We can now go back to the office, but are they still providing what our customers want?
By Nathan Cornish, Group Board Director at Urban Splash
‘Party talk’ has dominated the news coming out of Westminster in the last couple of weeks, so you’d be forgiven for missing the Prime Minister’s announcement on revoking the Work from Home advice, encouraging businesses to get back into their workspaces.
But is the commercial sector ready to give occupiers the space they need as we move to a new working world?
Many colleagues are now used to working from home – and there’ll undoubtedly be trepidation about plunging straight back into office.
Every business will have its own needs, and it’s hard to make blanket assumptions, but for me I think the answer is sticking to our guns by investing in great design and amenities and continuing to work on our portfolio – whilst making sure we listen to our customers. The idea that the demands of our customers have changed just because of the pandemic is misguided in my opinion, there have been changes coming for some time.
Whether by luck or judgement, we started re-investing heavily in our portfolio in 2018. Long before COVID was with us we’d already committed to investing £2m at Beehive Mill in Manchester, £1m at the Tea Factory in Liverpool and a further £400,000 in Vanilla Factory and £500,000 at the Matchworks – something that’s helped us secure lettings on 130,000 sq ft of space in the last year alone.
What are now being touted as ‘post pandemic’ demands, are, thankfully, requirements we were meeting already. It was our response to increasing demands from businesses looking not just for great design, but for outdoor space, breakout rooms, showers, bike facilities and other amenities that met the needs of increasingly unconventional working patterns.
It sounds simple stuff, but it’s the small details that count, and it’s also vital they’re delivered with thought and consideration – not just thrown into a scheme like a blanket check list.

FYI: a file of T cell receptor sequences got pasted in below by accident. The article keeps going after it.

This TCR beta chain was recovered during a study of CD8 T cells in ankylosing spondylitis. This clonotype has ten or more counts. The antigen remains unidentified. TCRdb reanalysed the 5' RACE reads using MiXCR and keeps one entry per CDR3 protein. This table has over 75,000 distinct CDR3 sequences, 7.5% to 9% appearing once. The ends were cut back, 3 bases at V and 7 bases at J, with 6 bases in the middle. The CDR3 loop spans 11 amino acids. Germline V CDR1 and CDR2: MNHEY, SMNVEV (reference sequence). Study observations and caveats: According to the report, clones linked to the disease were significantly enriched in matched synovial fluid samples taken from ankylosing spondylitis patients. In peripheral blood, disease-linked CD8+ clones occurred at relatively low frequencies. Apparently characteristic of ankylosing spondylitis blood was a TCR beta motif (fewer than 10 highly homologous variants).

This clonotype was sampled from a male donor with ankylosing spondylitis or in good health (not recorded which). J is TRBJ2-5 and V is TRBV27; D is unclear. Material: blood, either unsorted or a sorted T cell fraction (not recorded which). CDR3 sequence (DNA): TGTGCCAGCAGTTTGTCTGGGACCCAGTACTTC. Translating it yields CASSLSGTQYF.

We’re not there yet, though, and it’s a continuing love affair with our portfolio, you need to keep investing both time and money into keeping things fresh.
Our investments certainly don’t mean it’s ‘job done’, we’ve got a portfolio of more than 1.5 million sq ft so we can’t stand still – that’s why we’ve just invested a further £400,000 at 5 Richmond Street in Manchester’s Gay Village.
We’ve just started working with one of my favourite architects (don’t tell him I said that!) – Maurice Shapero at Waulk Mill. I love working with Maurice, he always hits you with the unexpected, it’s important to be uncomfortable sometimes and try new things – just check out his latest scheme with us at Beehive Mill.
The toilets won’t fail to make you smile and the common areas are wonderfully colourful, it’s got the fabulous Maurice stamp all over it.
And it’s not just workspaces. Leisure operators have been devastated by the impact of lockdown and are looking for fresh spaces to attract more footfall in a post-COVID world.
We have helped our customers through this difficult time by talking to them all individually – to understand their business, situation, and their requirements. Whether it’s been their outdoor spaces we’ve increased, putting on COVID-friendly events or just letting them have break out kiosks or installing one-way systems to increase footfall and reduce cars.
We’ve consistently offered flexible terms since we set up 27 years ago – something that has often been resisted by lenders and other property companies. But we’ve always thought that if the space is good enough it will always re-let quickly, especially if the customer is offered flexible terms.
Finally, it seems that post-COVID there’s more need than ever for that flexibility and lenders are now more comfortable with multi-let buildings on short leases – which is some way is less risky than a single tenanted building, so maybe our time has come at last!
Broadly speaking, the commercial sector has not always been accommodating when it comes to change, but flexible options are a must. It’s hard to project now how much workspace each business will need, largely because each company is going to have to establish their own version of ‘hybrid working’.
Many office-based businesses will likely find that colleagues want to come together and be in the office at the same time, but then there will be a couple of days in the week where employees want that maximum productivity and, therefore, work from home. Although offices may be used less overall, it’s likely that businesses will have to cater for peak attendance, meaning square footage requirements need careful planning and working space will not necessarily need to be smaller.
Ultimately, I think it’s inevitable that people will gradually return to workplaces, but this will be accelerated if the space is more attractive than working from home.
It’s up to developers and commercial landlords to keep on investing in great spaces that appeal to tenants, and inspire the fast growing companies that call the North West their home.